Despite the fact that everyone (including me) has been telling you that encryption makes the data stored on your smartphone safer, it would seem that is not necessarily the case for iOS devices. Renowned iPhone hacker, developer and author Jonathan Zdziarski presented a large body of research and evidence that Apple has built backdoor data access into its devices for some time, and not just the kind required by law enforcement for warranted search or for troubleshooting and debugging. Also damning was the fact that these processes and services aren’t documented at all by Apple, but are apparently well-known by various law enforcement agencies and forensic data specialists. And the cherry on top? The encryption on your iPhone can easily be bypassed by these backdoor tools through USB connections, wifi and possibly even cellular connections.
What this means for you:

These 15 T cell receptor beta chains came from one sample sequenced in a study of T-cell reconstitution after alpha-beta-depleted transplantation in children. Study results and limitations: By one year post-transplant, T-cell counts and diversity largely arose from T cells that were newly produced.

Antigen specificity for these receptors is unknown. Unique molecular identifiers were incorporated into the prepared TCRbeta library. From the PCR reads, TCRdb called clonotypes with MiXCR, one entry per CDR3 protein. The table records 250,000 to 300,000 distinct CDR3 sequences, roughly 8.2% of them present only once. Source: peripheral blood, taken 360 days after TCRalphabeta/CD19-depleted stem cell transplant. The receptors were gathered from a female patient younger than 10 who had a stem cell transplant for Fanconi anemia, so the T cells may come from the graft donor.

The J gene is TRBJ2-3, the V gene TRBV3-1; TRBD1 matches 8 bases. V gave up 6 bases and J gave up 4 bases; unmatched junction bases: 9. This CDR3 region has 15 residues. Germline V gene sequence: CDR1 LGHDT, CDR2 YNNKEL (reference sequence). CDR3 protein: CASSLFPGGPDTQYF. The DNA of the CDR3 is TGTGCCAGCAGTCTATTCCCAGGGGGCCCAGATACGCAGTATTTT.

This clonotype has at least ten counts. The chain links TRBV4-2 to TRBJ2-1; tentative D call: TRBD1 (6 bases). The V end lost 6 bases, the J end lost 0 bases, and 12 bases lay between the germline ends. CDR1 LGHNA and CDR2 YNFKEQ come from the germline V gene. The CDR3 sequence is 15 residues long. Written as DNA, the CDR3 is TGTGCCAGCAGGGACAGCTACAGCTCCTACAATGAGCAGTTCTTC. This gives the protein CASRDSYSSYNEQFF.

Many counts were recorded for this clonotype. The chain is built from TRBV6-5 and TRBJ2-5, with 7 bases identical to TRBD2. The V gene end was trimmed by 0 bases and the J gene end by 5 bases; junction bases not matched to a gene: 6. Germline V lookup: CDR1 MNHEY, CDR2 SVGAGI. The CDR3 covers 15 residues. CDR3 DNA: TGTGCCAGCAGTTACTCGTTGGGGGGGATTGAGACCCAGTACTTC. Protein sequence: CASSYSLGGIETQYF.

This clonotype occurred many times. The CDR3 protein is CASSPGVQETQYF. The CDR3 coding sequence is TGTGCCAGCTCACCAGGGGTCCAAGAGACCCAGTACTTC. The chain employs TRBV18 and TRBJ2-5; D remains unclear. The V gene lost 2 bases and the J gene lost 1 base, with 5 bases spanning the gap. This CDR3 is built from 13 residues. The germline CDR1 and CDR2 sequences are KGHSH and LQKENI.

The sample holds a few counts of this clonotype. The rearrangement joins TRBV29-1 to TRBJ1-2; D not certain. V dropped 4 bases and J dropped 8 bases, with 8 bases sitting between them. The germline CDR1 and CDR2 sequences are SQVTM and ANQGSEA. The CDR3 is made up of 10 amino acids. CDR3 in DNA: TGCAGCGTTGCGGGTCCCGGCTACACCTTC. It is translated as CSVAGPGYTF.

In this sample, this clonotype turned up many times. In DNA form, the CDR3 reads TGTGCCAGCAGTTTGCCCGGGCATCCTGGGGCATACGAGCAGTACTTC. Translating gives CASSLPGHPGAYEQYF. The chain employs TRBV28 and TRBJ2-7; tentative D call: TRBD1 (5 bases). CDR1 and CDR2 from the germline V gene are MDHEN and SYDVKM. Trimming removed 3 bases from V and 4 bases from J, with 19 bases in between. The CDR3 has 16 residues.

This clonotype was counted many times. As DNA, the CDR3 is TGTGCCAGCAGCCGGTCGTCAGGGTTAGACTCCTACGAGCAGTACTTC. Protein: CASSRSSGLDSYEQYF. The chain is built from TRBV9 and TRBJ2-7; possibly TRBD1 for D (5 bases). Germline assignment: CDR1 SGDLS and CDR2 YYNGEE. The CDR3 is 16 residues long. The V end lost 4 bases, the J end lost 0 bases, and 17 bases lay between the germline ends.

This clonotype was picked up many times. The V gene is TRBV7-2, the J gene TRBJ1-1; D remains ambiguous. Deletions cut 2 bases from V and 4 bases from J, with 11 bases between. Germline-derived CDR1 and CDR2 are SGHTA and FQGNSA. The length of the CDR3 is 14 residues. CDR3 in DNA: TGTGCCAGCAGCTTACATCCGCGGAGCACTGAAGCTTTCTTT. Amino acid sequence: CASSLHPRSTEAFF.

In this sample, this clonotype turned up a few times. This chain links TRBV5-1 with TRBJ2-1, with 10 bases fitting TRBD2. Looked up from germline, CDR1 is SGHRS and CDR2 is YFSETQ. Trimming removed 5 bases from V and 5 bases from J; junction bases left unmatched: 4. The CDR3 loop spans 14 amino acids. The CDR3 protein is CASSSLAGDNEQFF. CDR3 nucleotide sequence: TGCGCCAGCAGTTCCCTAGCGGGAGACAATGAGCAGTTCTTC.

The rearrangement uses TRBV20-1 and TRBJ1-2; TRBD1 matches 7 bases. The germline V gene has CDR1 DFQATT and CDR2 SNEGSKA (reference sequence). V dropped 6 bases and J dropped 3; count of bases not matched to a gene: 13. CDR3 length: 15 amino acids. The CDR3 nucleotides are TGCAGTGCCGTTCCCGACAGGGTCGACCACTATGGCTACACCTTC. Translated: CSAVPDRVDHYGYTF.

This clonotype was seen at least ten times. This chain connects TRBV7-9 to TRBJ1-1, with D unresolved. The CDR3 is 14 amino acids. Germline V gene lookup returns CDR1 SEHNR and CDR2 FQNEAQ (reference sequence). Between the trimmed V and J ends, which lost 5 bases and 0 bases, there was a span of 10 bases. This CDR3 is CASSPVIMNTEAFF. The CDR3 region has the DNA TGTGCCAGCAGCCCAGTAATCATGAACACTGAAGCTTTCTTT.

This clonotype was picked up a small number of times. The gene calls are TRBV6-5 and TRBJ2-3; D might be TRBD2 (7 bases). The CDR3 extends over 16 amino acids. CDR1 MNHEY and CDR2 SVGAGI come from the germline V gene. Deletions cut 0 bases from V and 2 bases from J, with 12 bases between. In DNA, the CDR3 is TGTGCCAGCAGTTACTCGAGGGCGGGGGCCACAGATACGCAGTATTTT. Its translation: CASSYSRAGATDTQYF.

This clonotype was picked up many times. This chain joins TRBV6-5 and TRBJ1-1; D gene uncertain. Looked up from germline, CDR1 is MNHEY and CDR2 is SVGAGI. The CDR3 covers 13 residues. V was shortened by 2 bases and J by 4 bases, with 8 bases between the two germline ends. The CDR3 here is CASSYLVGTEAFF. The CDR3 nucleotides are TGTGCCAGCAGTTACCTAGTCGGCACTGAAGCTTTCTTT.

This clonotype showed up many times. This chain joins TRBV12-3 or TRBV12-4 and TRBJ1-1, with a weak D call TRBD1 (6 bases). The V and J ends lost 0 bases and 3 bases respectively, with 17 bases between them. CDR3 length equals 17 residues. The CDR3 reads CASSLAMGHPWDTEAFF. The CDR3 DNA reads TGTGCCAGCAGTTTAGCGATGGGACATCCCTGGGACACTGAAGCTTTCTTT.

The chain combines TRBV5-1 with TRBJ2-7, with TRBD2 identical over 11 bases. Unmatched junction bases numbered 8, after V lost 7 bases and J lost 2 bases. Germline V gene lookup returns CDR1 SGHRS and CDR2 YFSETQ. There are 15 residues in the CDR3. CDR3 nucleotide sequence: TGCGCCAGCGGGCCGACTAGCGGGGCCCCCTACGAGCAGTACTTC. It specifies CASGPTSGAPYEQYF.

According to Mr. Zdziarski’s findings, iPhone encryption is essentially bypassed because iOS maintains a base state of authentication even if your phone is “locked” with a pin or password. The tools and services running quietly in the background of your device have direct access to your data, and not just the “anonymous” or “non-identifying” data that Apple collects for performance and troubleshooting purposes. Apple has yet to comment on Mr. Zdziarski’s findings, but the growing media attention on this issue will likely force a response from the Cupertino company. Unfortunately, there is not much you can do about this, as these backdoors are so deeply embedded in the operating system of iOS that removing or disabling them is impossible. You can, of course, demonstrate your displeasure by contacting your local congress-critter, providing feedback to Apple, as well as restraining yourself from buying Apple products until they address everyone’s privacy concerns. Given Apple’s strangle-hold on the smartphone market, they have very little incentive to change anything unless consumer sentiment starts to sway against them on this issue.